Chimpanzees predict that a competitor's preference will match their own.

Journal Article (Journal Article)

The ability to predict how another individual will behave is useful in social competition. Chimpanzees can predict the behaviour of another based on what they observe her to see, hear, know and infer. Here we show that chimpanzees act on the assumption that others have preferences that match their own. All subjects began with a preference for a box with a picture of food over one with a picture of nothing, even though the pictures had no causal relation to the contents. In a back-and-forth food competition, chimpanzees then avoided the box with the picture of food when their competitor had chosen one of the boxes before them-presumably on the assumption that the competitor shared their own preference for it and had already chosen it. Chimpanzees predicted that their competitor's preference would match their own and adjusted their behavioural strategies accordingly.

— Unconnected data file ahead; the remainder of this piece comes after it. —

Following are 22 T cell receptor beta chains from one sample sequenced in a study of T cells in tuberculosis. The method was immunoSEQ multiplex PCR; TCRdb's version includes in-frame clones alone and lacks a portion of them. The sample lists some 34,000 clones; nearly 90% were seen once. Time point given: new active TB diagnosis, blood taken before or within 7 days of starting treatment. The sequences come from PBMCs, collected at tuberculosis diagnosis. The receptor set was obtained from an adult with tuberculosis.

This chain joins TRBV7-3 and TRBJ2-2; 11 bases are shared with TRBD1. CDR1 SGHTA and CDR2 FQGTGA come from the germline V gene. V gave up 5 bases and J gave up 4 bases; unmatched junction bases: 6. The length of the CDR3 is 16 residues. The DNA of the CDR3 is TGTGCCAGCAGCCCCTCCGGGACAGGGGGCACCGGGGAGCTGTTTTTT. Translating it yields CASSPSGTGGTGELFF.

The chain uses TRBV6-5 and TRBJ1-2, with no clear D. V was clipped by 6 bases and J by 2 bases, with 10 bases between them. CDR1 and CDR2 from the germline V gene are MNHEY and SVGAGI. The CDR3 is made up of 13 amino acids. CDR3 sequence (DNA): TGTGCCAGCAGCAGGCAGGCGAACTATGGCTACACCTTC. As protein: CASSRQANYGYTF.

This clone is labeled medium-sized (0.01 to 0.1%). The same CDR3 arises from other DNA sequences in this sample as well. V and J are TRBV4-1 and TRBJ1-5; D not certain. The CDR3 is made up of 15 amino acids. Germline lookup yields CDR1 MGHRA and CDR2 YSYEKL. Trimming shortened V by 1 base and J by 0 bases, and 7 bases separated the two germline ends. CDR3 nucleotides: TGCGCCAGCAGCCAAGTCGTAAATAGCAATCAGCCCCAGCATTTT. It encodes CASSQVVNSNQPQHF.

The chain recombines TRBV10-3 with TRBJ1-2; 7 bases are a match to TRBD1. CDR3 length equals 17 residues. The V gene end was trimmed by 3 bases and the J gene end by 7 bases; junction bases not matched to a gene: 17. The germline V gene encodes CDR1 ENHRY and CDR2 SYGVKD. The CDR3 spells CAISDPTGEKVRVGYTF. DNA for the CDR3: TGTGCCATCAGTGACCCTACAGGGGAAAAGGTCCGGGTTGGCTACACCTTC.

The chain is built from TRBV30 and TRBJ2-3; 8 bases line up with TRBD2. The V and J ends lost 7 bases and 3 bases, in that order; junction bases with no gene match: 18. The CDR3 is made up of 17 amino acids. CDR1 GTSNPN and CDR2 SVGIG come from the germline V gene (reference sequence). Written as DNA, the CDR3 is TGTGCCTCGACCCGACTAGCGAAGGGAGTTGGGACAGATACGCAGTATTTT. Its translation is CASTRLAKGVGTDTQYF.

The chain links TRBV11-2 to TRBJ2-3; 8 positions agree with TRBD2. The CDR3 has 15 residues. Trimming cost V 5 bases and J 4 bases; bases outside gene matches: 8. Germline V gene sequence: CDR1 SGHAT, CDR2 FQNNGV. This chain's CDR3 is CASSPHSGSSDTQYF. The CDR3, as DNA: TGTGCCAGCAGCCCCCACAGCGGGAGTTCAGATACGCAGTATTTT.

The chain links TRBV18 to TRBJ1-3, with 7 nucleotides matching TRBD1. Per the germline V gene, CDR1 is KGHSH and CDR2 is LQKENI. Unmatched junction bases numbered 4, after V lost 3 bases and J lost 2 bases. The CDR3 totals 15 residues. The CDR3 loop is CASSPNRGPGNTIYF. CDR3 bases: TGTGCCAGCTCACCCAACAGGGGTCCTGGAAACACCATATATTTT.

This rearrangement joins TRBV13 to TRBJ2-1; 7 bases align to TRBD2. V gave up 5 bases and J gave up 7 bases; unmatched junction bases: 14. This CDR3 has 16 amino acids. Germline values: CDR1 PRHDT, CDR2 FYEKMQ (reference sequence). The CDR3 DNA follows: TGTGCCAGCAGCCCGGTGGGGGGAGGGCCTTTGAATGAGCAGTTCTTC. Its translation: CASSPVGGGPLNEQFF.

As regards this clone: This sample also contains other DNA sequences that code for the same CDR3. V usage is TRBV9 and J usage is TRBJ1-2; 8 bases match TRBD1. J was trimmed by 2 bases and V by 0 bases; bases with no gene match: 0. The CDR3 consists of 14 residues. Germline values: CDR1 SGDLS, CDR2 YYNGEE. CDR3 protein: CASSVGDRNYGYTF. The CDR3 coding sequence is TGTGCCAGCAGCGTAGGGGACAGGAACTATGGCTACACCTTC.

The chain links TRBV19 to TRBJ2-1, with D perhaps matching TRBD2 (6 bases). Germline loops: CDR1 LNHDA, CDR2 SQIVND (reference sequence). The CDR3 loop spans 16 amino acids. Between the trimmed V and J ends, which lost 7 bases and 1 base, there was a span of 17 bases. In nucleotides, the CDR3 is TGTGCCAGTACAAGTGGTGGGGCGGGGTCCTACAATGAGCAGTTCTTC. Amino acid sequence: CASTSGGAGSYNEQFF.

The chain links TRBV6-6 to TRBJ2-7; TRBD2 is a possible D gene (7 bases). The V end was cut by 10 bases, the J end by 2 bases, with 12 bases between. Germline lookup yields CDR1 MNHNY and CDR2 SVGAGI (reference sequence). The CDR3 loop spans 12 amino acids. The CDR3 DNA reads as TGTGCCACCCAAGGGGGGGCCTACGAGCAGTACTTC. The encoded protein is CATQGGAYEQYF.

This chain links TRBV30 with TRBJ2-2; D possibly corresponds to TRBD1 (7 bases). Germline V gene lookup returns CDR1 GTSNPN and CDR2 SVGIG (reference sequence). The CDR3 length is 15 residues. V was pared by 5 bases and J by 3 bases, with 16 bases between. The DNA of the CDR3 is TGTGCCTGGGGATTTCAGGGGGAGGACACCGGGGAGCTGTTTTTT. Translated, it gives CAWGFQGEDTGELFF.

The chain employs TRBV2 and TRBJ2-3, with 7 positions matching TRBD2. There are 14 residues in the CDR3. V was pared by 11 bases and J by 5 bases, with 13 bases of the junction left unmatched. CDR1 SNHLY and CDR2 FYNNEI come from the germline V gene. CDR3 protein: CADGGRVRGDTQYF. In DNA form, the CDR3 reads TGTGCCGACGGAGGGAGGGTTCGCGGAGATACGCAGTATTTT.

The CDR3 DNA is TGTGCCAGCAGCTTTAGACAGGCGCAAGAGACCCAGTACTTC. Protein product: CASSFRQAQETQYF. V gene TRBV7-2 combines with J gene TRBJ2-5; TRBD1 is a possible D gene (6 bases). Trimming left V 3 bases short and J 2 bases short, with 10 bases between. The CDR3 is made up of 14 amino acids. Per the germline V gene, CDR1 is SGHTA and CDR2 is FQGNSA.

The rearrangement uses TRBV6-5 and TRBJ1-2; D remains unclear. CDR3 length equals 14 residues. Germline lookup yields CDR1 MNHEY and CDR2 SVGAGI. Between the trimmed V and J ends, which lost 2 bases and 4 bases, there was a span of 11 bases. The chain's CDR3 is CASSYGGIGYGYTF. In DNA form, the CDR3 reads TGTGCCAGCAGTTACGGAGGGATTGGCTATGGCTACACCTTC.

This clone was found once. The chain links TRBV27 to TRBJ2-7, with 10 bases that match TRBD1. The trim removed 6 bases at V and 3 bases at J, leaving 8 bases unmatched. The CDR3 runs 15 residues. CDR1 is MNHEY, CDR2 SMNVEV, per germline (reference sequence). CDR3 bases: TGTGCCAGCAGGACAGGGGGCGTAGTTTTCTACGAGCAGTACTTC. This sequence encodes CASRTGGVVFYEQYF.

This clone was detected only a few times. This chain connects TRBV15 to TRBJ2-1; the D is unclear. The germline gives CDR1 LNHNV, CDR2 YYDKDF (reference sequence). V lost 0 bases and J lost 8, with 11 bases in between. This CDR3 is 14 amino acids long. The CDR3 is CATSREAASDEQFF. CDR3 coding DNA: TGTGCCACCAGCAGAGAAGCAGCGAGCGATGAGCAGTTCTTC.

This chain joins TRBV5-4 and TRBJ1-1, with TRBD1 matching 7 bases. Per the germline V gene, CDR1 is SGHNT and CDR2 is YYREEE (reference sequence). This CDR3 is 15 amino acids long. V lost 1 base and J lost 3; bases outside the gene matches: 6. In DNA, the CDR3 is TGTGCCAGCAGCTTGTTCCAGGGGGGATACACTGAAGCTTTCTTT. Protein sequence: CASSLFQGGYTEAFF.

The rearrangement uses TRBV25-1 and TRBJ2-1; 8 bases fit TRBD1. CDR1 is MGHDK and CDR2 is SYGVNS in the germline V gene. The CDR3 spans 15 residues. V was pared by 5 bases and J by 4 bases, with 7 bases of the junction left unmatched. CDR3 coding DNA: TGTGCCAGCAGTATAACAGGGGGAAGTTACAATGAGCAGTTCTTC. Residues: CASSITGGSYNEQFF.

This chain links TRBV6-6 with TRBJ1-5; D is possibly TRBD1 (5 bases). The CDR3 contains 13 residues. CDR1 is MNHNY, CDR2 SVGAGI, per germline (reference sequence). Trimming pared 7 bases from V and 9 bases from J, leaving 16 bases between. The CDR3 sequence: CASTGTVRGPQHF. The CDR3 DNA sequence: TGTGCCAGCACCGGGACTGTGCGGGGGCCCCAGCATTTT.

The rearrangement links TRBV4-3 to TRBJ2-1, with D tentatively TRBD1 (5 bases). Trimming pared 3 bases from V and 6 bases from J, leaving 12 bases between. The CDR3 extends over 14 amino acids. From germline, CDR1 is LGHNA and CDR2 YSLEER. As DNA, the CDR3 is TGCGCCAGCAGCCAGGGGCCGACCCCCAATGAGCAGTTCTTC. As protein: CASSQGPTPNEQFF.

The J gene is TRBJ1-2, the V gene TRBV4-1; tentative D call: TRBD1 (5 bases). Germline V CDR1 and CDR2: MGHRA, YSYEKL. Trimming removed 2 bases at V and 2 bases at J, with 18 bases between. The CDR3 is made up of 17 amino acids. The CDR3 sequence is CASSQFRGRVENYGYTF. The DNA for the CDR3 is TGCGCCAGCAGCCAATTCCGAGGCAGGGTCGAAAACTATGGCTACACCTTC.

Full Text

Duke Authors

Cited Authors

  • Schmelz, M; Call, J; Tomasello, M

Published Date

  • February 2013

Published In

Volume / Issue

  • 9 / 1

Start / End Page

  • 20120829 -

PubMed ID

  • 23193044

Pubmed Central ID

  • PMC3565493

Electronic International Standard Serial Number (EISSN)

  • 1744-957X

International Standard Serial Number (ISSN)

  • 1744-9561

Digital Object Identifier (DOI)

  • 10.1098/rsbl.2012.0829


  • eng